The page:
Some 30 years ago, a politician in Paraguay whose name has disappeared in the waters of history made himself the laughing stock of the local community shortly after proposing to build hospitals, schools and bridges.
“But sir,” one of the locals corrected, “we don’t have any rivers.”
“No problem,” said the erstwhile leader, “we will build those too.”
The story stayed around for years, long enough to wonder at its accuracy, but it highlights the penchant of Latin American leaders to rely on promises with only limited veracity. This makes it very difficult to do business.
On Monday, Venezuela’s president Hugo Chavez announced a deal to supply China with crude petroleum and oil to the tune of 300,000 barrels per day. This is double the 150,000 bpd the country supplied in 2006 but less than the 500,000 bpd Chavez had committed to providing during a speech last year.
Spokespeople for the president said he misspoke himself. He has so many numbers in his head that he made a mistake. But then, this is a president that wants to build a coalition to oppose the US among countries he sees as potential counterpoints to the one existing superpower.
It is not altogether unlikely that the president saw more than was there. Venezuela’s non-privatized oil industry is famously inefficient and unreliable. China needs the oil and it is willing to invest to get it, which is not to say it is eager to form any kind of coalition with Chavez.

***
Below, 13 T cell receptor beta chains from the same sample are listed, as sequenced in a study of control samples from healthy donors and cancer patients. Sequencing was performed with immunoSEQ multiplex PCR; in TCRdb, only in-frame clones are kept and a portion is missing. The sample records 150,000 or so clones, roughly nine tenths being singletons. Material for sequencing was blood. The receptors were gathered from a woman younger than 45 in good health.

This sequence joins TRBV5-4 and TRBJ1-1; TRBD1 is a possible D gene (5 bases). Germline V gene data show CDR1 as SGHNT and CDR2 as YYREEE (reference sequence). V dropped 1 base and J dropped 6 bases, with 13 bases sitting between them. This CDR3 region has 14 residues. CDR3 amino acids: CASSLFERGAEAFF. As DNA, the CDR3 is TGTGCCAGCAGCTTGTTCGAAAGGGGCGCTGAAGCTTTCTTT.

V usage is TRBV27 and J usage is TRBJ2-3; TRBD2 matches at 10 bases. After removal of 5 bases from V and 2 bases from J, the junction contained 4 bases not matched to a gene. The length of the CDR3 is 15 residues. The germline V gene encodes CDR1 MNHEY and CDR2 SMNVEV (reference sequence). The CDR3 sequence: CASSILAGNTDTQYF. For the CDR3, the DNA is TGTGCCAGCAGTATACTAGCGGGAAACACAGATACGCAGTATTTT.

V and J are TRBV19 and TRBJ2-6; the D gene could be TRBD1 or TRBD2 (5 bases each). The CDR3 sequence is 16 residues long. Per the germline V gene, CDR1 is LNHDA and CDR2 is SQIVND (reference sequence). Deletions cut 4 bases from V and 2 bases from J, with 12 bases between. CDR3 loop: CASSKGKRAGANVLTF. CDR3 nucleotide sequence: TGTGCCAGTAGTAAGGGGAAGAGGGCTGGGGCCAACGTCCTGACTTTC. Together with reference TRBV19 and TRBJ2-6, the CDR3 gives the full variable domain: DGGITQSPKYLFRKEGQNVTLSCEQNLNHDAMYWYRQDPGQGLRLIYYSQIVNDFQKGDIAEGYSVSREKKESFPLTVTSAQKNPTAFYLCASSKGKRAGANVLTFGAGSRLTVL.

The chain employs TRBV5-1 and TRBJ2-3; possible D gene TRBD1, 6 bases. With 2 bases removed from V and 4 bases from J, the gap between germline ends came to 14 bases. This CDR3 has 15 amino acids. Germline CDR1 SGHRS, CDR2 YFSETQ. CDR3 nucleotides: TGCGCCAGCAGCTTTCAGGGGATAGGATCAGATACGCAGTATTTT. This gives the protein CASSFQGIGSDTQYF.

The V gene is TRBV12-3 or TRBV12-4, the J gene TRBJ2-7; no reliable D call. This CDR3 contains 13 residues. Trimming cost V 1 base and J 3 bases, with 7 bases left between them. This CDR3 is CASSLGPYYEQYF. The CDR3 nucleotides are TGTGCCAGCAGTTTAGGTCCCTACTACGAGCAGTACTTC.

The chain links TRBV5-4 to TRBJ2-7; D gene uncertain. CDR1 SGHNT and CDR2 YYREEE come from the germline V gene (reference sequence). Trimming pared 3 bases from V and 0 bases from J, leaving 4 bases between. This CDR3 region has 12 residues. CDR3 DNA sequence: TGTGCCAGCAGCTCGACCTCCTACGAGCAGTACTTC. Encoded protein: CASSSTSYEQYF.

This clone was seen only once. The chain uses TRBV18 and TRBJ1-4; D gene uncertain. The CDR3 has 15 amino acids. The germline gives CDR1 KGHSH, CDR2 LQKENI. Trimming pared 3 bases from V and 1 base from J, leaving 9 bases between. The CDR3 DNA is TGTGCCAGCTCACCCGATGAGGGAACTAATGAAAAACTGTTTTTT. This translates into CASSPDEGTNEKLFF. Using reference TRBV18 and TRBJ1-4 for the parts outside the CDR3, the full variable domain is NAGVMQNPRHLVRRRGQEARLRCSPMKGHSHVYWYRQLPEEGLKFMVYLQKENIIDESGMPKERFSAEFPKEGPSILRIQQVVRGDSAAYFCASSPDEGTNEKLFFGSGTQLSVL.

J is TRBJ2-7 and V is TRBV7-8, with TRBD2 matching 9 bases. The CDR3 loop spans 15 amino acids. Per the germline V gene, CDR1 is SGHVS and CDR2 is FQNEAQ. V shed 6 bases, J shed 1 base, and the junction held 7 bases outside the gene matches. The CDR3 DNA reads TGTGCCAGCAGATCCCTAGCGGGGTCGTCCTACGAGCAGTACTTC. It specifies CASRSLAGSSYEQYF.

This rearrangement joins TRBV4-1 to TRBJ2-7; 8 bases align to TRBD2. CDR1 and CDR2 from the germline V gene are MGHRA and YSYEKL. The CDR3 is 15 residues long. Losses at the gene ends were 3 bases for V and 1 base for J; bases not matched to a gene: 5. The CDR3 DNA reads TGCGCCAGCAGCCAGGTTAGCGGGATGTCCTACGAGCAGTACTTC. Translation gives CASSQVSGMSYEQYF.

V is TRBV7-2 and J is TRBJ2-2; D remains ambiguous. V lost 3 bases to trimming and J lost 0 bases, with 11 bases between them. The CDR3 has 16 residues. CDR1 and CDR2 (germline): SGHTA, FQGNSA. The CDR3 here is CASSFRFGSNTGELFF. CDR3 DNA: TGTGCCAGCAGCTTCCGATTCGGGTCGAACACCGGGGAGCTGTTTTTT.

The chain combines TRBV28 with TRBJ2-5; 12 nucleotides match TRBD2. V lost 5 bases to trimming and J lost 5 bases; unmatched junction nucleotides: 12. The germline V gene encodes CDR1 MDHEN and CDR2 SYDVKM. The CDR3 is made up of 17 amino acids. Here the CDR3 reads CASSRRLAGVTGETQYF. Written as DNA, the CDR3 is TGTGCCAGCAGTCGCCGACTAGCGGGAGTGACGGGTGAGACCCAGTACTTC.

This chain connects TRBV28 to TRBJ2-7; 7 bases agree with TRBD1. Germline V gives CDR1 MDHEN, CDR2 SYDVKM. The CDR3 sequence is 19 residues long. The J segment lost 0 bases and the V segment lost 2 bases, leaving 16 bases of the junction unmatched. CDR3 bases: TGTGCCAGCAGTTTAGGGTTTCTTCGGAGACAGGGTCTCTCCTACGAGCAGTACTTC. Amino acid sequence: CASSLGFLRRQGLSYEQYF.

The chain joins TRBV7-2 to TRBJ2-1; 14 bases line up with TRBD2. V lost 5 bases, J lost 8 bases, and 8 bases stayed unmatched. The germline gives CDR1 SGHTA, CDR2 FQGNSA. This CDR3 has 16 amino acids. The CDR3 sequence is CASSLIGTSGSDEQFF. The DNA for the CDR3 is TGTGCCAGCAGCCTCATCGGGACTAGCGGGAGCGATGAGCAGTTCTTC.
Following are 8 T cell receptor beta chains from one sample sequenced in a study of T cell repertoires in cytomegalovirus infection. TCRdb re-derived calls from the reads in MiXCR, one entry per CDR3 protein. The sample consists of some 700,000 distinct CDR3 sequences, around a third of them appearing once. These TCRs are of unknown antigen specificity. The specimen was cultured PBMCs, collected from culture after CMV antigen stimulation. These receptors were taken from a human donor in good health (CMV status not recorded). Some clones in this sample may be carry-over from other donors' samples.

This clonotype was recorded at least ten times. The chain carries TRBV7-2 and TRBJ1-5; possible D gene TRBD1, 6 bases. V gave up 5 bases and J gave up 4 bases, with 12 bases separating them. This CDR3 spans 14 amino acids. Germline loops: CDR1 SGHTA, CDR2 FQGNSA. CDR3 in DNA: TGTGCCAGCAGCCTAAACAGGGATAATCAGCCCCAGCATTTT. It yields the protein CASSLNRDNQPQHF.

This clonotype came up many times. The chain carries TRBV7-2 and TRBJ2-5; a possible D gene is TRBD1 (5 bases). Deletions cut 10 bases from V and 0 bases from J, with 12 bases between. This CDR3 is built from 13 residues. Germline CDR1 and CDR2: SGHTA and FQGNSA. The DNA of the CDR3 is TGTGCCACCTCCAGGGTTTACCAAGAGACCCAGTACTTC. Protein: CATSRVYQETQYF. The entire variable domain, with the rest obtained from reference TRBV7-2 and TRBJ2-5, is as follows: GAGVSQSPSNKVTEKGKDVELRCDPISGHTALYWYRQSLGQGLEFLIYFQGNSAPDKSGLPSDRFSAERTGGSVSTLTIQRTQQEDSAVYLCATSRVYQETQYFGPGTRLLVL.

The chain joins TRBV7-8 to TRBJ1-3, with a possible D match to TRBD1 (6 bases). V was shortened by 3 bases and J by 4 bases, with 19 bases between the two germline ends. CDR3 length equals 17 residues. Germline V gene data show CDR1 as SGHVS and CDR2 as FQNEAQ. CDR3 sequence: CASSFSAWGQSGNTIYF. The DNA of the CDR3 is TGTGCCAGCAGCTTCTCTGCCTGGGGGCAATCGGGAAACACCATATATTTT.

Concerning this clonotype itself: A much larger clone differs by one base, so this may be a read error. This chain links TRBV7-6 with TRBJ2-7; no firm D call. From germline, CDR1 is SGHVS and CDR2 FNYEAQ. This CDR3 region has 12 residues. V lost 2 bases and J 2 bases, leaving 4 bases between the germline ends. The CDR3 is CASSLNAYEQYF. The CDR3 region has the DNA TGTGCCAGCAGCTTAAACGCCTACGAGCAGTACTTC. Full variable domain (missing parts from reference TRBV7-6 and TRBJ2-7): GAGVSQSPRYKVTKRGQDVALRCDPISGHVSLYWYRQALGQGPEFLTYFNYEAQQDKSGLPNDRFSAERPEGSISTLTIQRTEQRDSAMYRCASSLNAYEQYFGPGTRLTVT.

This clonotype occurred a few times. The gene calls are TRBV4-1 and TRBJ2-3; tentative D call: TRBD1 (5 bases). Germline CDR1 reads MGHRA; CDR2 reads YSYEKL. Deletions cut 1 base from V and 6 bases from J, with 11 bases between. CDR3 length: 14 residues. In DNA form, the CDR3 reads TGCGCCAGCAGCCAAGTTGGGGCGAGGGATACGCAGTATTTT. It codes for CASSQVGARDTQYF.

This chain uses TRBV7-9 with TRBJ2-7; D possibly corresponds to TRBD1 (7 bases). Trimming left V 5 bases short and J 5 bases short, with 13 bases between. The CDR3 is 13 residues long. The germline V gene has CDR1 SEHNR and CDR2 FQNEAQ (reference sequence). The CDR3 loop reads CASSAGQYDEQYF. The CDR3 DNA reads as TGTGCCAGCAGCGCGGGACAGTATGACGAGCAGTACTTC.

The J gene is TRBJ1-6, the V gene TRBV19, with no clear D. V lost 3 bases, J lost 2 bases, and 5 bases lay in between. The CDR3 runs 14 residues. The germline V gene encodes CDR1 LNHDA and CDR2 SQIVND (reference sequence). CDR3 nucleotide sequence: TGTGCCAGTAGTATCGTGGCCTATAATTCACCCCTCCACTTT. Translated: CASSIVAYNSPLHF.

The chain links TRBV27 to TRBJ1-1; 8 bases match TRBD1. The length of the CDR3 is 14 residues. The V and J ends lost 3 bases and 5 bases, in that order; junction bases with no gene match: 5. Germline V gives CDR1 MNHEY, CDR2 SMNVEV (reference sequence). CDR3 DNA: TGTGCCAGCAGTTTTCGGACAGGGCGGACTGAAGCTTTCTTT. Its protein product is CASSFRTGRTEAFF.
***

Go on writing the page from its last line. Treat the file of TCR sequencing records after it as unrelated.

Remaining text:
Speaking to his country’s media, Chavez said that Venezuela and China would launch a series of joint ventures in both countries “in the next two or three years” with a view to supply China with 1 million barrels of oil per day by 2012.
These deals, he said, will make Venezuela one of China’s main strategic partners. Trade between the two countries doubled last year to US$4 billion, which makes it about 2% of the trade surplus China has with the US and less than a fifth of India-China trade. So, other than its ability to supply oil, Venezuela is far from being one of China’s major partners.
Assuming the Chavez government doesn’t squander the money building rivers, it should help shore up an important industry in that country and fill up China’s oil reserves a little more.
The trick will be for Venezuela to stick to its part and avoid the tendency of many a Latin American government of the last fifty years to replace agreements with empty words that offer much and deliver little.